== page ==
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Electromagnetic therapy offers new option for treating depression - St. Petersburg Times

Posted Mar 02 2010 12:49pm

By Letitia Stein , Times Staff Writer
In Print: Tuesday, March 2, 2010

TAMPA — The latest treatment for depression sounds like something out of science fiction: Using an electromagnetic coil to beam pulsations through the skull to stimulate a part of the brain thought to be involved in depression .

Yet doctors using the therapy say the wildest thing about transcranial magnetic stimulation , or TMS, may be its potential to help some of the millions of Americans battling depression.

For patients who don't respond to drugs and counseling, TMS offers an alternative to electric shock therapy , still used to treat depression despite its reputation in popular culture as a barbaric treatment. Today, patients receive general anesthesia before having what doctors now call electroconvulsive therapy, or ECT, so they don't feel any pain when physicians use electric current to cause short seizures in the brain.

Many physicians consider ECT the gold standard treatment for severe depression that doesn't respond to other remedies. It is considered safe, but side effects can include short-term memory loss.

By contrast, the primary discomfort associated with TMS is a staccato tapping noise, resembling the racket of a woodpecker. Nor does it have ECT's image problem.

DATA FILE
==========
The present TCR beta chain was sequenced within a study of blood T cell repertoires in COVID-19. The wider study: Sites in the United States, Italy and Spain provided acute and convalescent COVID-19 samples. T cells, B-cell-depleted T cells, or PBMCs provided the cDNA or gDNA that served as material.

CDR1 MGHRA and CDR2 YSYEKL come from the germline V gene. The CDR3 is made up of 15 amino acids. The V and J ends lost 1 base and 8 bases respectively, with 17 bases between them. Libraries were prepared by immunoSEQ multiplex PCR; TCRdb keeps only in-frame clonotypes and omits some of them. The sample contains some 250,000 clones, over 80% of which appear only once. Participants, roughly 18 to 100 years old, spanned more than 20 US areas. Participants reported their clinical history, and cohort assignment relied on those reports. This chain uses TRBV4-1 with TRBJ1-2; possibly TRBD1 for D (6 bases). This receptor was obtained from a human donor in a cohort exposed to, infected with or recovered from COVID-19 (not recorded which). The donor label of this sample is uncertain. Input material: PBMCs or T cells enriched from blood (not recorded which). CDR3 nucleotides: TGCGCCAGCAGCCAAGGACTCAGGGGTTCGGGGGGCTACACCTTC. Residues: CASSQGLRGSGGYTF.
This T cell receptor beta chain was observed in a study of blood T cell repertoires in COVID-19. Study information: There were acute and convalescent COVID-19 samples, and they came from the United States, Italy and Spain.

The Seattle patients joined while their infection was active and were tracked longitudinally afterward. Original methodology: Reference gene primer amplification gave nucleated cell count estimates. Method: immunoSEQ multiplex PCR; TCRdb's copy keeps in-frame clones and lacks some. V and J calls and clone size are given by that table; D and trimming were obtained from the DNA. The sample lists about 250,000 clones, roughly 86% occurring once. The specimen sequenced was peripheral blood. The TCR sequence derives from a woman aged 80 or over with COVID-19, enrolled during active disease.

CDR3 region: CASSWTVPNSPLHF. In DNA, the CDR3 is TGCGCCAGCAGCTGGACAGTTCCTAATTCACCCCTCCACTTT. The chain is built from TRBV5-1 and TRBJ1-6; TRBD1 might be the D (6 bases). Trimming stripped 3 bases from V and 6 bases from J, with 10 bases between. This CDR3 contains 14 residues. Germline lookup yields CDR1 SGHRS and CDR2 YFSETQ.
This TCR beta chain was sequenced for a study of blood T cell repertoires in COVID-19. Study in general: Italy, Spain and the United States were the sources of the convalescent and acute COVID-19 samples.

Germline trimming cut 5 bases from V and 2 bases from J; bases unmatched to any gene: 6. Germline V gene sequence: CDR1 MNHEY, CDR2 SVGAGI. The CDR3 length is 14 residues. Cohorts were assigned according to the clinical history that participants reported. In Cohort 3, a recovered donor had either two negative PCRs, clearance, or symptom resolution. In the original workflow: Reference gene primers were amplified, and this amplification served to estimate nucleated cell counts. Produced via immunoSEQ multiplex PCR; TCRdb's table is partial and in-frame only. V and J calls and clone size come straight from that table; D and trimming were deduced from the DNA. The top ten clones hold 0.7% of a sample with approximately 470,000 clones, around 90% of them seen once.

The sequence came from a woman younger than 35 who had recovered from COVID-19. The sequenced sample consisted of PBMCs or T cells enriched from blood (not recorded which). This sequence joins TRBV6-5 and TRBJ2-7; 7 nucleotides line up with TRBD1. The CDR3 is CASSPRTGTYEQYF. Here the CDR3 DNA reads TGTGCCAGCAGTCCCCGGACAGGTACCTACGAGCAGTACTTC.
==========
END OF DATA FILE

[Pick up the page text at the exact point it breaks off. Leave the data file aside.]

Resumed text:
"TMS is far higher in acceptability to the patients and a lot less invasive," said Dr. Patrick Marsh , who recently began administering the treatment through the University of South Florida's Neurotherapies Clinic .
"We're targeting a specific area of the brain, as opposed to giving them medication, where you target the entire body," he said. "Or when they are having (electrically induced) seizures, which affect the whole brain."
Supporters of TMS, which has been researched as a possible treatment for depression since the mid-1990s, say it can help about half of patients who weren't helped by prior therapies. But questions linger about its effectiveness, both in the long- and short-term.
Another consideration is cost, which can reach $10,000 and isn't routinely covered by insurance since it is relatively new and its availability limited…

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